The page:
Excavating at The Hill of the Goats, Northumberland

Phia Taylor

Introducing the site

There is no doubt that names have intricate roles to play in identity, we can draw evidence ranging from popular culture, spiritual beliefs to long standing family traditions. Yeavering, where I volunteered over the summer, is no exception. Early medieval peoples knew the site as Ad Gefrin, we identify it as Yeavering, and those in the know translate the Saxon to At The Hill of the Goats.

Me (centre), Hannah (left) and Amy (right) working on cleaning the western portion of the trench. There was a thick layer of overburden here. 

Whilst dirt, post-holes and 50 mph wind might be interesting to some, what is worth considering at Yeavering is how its oft-changing name is only a small part of its continuously developing story. Brian Hope-Taylor, Yeavering’s original excavator, shaped his study of the site to support Bede’s Historia ecclesiastica. The timeline Hope-Taylor developed is therefore debatable, but its use as a narrative to acknowledge Yeavering as an important archaeological site is unquestionable. To me, such conclusions indicate a story worth investigating.

To combat the high winds, the team used planks to keep the fencing up. A very early medieval solution if I do say so myself! 

Public connection and current excavations

My memories of this Yeavering season include people being in holes, lots of cleaning and endless section drawing. Despite these being my main take-aways, the overall goal of the season was to gather more conclusive dating evidence and to reinvestigate Hope-Taylor’s analysis; the team was wholly successful in these endeavours. We also managed to have fun along the way. However, the true strength of the most recent excavations on site was the rejuvenation of interest and passion for Ad Gefrin’s memory and wider contribution to the local and archaeological communities.

Indeed, whilst the physical archaeology plays a role in the site’s continued story, it is the community that Ad Gefrin creates that brings it to life. University students, locals, and experienced archaeologists have established Ad Gefrin as a meeting place, a space for telling tales and creating friendships. This fittingly mirrors its Anglo-Saxon past, when the site was a villa regia, a great hall.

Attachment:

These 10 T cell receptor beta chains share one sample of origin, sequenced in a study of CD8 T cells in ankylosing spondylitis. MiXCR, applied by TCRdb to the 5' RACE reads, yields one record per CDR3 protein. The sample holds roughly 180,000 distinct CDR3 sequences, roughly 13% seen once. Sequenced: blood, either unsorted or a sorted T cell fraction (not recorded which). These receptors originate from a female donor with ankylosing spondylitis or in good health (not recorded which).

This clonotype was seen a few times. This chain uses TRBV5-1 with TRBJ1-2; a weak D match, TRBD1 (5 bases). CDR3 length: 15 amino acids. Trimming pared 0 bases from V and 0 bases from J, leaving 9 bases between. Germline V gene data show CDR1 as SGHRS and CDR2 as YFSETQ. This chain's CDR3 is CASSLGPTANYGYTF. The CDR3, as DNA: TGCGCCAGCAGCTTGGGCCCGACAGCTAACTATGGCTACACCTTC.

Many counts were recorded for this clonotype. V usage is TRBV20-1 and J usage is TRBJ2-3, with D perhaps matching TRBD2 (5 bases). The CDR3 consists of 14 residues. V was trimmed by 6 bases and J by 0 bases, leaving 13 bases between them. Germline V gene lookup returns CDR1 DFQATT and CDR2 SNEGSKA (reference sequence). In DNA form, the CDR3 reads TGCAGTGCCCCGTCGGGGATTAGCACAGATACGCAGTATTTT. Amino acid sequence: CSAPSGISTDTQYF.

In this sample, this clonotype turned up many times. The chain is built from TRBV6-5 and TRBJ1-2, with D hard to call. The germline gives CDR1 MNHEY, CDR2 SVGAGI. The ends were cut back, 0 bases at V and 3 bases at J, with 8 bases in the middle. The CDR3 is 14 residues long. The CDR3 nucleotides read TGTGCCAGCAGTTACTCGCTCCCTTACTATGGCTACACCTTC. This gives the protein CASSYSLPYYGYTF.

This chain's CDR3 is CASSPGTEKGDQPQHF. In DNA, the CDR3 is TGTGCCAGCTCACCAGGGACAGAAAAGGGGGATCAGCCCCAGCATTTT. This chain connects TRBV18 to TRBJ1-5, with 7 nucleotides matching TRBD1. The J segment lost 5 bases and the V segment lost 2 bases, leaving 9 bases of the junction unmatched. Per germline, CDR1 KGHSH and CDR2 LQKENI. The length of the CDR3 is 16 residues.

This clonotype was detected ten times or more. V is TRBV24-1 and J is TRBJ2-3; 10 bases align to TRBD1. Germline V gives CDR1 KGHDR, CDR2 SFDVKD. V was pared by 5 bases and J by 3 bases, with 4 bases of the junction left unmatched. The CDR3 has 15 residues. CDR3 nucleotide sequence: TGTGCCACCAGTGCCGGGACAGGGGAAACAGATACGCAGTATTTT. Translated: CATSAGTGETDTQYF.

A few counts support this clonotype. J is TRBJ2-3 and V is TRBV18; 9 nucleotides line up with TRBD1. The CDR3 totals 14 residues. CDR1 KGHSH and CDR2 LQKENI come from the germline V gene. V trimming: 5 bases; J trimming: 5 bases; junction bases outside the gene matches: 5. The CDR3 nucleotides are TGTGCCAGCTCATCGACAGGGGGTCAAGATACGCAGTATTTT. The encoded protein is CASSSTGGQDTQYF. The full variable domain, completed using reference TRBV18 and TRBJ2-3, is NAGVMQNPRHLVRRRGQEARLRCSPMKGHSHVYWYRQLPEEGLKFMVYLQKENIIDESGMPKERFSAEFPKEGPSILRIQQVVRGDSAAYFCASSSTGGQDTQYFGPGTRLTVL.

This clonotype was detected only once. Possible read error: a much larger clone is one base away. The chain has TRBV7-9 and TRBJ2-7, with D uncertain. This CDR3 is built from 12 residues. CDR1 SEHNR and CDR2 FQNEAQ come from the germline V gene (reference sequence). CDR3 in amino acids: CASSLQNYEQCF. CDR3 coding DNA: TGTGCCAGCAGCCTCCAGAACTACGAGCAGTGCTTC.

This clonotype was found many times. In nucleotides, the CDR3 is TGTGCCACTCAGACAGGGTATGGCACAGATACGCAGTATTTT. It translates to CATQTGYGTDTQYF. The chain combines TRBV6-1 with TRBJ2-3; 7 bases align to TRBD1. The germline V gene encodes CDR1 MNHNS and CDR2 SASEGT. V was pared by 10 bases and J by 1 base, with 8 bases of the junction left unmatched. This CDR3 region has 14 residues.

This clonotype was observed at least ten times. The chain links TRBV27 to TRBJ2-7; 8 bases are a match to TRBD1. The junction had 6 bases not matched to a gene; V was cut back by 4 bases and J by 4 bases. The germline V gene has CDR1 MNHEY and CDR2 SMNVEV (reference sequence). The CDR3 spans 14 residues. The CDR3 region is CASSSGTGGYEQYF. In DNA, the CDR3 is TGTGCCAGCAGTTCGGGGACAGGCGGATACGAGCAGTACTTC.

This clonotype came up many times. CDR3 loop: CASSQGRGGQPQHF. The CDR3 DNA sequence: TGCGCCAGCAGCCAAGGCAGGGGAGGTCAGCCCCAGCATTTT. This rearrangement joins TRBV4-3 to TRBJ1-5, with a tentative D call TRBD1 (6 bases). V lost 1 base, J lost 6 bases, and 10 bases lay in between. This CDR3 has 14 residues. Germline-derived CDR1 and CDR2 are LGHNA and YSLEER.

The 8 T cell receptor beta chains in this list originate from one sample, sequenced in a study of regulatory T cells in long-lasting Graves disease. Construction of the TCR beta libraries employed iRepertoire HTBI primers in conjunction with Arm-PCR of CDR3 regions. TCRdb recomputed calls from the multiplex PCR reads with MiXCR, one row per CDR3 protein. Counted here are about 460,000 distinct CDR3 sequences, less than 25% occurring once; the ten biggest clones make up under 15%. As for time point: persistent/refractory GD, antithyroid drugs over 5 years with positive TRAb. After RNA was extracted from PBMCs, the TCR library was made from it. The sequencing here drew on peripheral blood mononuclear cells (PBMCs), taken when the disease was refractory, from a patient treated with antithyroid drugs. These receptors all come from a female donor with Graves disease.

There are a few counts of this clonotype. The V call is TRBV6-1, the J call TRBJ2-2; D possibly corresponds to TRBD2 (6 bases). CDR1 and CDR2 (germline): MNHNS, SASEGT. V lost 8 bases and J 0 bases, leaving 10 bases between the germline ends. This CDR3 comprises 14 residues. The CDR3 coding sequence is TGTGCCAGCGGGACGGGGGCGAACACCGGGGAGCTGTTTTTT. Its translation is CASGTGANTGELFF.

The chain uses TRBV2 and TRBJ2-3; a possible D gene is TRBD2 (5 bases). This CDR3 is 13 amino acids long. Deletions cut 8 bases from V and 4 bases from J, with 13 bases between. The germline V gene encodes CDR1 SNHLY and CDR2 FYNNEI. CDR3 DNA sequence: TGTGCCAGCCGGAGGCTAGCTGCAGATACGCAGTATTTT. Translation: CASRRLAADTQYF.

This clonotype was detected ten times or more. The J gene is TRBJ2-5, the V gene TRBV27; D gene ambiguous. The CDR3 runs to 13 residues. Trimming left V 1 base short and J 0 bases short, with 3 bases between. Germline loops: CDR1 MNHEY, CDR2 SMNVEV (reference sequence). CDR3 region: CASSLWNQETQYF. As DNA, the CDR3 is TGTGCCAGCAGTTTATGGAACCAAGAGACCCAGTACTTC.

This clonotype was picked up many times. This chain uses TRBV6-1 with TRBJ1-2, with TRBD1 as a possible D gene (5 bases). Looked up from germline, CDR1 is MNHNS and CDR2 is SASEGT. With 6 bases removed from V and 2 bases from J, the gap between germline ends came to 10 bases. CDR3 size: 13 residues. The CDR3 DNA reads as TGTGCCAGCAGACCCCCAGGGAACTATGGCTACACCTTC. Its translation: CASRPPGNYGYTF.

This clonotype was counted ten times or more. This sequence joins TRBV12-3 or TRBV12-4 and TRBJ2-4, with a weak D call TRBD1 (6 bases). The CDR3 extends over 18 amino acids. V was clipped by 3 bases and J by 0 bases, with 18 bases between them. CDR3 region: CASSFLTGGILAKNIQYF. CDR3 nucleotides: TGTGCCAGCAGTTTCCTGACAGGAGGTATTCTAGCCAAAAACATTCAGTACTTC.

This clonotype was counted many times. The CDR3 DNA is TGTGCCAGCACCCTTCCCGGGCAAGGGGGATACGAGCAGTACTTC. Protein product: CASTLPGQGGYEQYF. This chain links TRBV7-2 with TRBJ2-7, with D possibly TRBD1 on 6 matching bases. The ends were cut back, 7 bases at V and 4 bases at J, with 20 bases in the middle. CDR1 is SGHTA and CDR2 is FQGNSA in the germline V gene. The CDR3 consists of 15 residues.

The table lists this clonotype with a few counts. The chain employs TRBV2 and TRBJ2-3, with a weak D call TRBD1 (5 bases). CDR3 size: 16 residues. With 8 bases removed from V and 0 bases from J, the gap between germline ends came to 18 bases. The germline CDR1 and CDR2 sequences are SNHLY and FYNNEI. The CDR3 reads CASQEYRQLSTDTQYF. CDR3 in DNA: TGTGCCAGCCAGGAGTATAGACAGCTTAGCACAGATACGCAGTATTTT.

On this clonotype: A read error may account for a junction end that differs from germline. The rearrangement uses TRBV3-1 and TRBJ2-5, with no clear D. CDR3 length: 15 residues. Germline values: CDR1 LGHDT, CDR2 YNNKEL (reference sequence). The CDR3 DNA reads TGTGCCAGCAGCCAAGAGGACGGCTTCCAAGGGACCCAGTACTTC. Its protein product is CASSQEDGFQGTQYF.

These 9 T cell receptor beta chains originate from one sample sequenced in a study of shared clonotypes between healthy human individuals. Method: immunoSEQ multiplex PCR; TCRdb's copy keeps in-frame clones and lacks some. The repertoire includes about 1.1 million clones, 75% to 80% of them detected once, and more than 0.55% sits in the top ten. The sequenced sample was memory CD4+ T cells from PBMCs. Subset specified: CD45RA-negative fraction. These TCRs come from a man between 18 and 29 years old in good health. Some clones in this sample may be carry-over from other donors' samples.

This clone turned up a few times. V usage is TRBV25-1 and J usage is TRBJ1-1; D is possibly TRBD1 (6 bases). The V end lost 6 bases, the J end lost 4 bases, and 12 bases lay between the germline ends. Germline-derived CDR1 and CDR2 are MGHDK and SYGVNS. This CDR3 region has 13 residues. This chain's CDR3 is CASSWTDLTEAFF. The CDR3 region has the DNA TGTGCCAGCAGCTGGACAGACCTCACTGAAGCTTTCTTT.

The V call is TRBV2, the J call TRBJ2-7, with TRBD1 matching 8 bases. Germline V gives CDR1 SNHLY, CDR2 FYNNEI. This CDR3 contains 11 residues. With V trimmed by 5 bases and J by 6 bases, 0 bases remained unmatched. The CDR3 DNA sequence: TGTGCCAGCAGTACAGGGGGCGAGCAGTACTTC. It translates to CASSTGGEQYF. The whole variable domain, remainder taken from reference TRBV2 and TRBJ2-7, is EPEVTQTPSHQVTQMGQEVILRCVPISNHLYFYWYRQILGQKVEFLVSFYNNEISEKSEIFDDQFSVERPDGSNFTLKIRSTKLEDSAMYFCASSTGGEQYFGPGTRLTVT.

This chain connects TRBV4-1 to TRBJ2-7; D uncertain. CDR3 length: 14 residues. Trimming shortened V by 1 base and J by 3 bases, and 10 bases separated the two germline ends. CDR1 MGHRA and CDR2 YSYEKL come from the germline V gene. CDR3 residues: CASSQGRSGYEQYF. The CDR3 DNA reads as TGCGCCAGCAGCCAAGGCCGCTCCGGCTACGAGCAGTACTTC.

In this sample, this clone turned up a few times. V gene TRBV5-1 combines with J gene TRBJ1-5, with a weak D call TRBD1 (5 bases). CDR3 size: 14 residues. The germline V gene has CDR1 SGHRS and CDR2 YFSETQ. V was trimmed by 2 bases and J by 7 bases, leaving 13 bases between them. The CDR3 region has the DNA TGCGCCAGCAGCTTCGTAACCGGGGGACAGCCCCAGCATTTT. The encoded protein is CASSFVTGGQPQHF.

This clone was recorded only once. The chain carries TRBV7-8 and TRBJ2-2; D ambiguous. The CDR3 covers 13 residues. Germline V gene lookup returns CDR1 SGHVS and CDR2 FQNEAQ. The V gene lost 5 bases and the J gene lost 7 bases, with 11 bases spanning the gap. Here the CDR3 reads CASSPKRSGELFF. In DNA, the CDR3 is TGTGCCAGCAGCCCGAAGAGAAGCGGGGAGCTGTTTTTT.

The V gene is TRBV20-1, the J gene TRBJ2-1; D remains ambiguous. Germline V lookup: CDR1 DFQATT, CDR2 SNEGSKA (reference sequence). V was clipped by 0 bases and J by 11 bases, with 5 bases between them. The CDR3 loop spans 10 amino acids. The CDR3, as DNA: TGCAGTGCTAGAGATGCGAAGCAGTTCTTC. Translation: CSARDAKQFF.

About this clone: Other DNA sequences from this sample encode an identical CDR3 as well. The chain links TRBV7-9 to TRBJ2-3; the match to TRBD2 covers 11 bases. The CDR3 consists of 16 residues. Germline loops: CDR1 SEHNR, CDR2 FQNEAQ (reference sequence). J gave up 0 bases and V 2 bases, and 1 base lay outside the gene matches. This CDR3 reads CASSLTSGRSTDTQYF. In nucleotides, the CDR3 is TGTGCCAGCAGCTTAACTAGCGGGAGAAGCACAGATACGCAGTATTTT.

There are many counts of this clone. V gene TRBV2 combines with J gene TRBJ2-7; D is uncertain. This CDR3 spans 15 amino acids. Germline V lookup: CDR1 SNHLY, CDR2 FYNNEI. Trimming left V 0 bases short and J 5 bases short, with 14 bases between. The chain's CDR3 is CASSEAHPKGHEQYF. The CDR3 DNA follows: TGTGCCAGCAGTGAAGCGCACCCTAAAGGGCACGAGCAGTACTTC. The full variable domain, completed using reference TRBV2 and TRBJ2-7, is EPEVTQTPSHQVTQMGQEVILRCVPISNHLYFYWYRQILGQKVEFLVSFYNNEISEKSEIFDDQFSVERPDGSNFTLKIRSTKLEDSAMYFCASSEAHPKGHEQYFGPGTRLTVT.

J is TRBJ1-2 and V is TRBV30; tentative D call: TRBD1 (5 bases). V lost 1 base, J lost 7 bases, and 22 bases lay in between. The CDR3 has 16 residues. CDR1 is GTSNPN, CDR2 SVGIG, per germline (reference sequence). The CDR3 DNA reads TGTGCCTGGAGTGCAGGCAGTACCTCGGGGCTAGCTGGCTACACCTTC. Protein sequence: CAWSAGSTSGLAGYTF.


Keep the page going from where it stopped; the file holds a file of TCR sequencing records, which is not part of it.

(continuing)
Most days on site there would be folk of all different walks of life about, ranging from local tours to school groups and the occasional passer-by (and most importantly dogs). As individuals we all experienced the site differently, but what connected our experiences is the story such a place invokes. It is easy to imagine the grandeur of the palatial structure, the magnality of the Great Enclosure (a large circular mound curving away from the hall to the east) or the picturesque valley within the Cheviots as it changed over time.

Yeavering’s contribution

Ad Gefrin witnesses the life, death, and progress of people and in return it gives us a better understanding of early medieval culture and a tale of community. I don’t believe that all the stories at Yeavering will be uncovered, or established as truth, but what we do have is a sliver of such a rich history that is incredibly valuable.

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Phia Taylor

Hello there! My name is Phia and I am a 3rd year Archaeology student here at Durham. I’m originally from the States but have been in England since 2018. I love doing archaeology, but sometimes I get disillusioned with all the dirt and callouses fieldwork requires 😉

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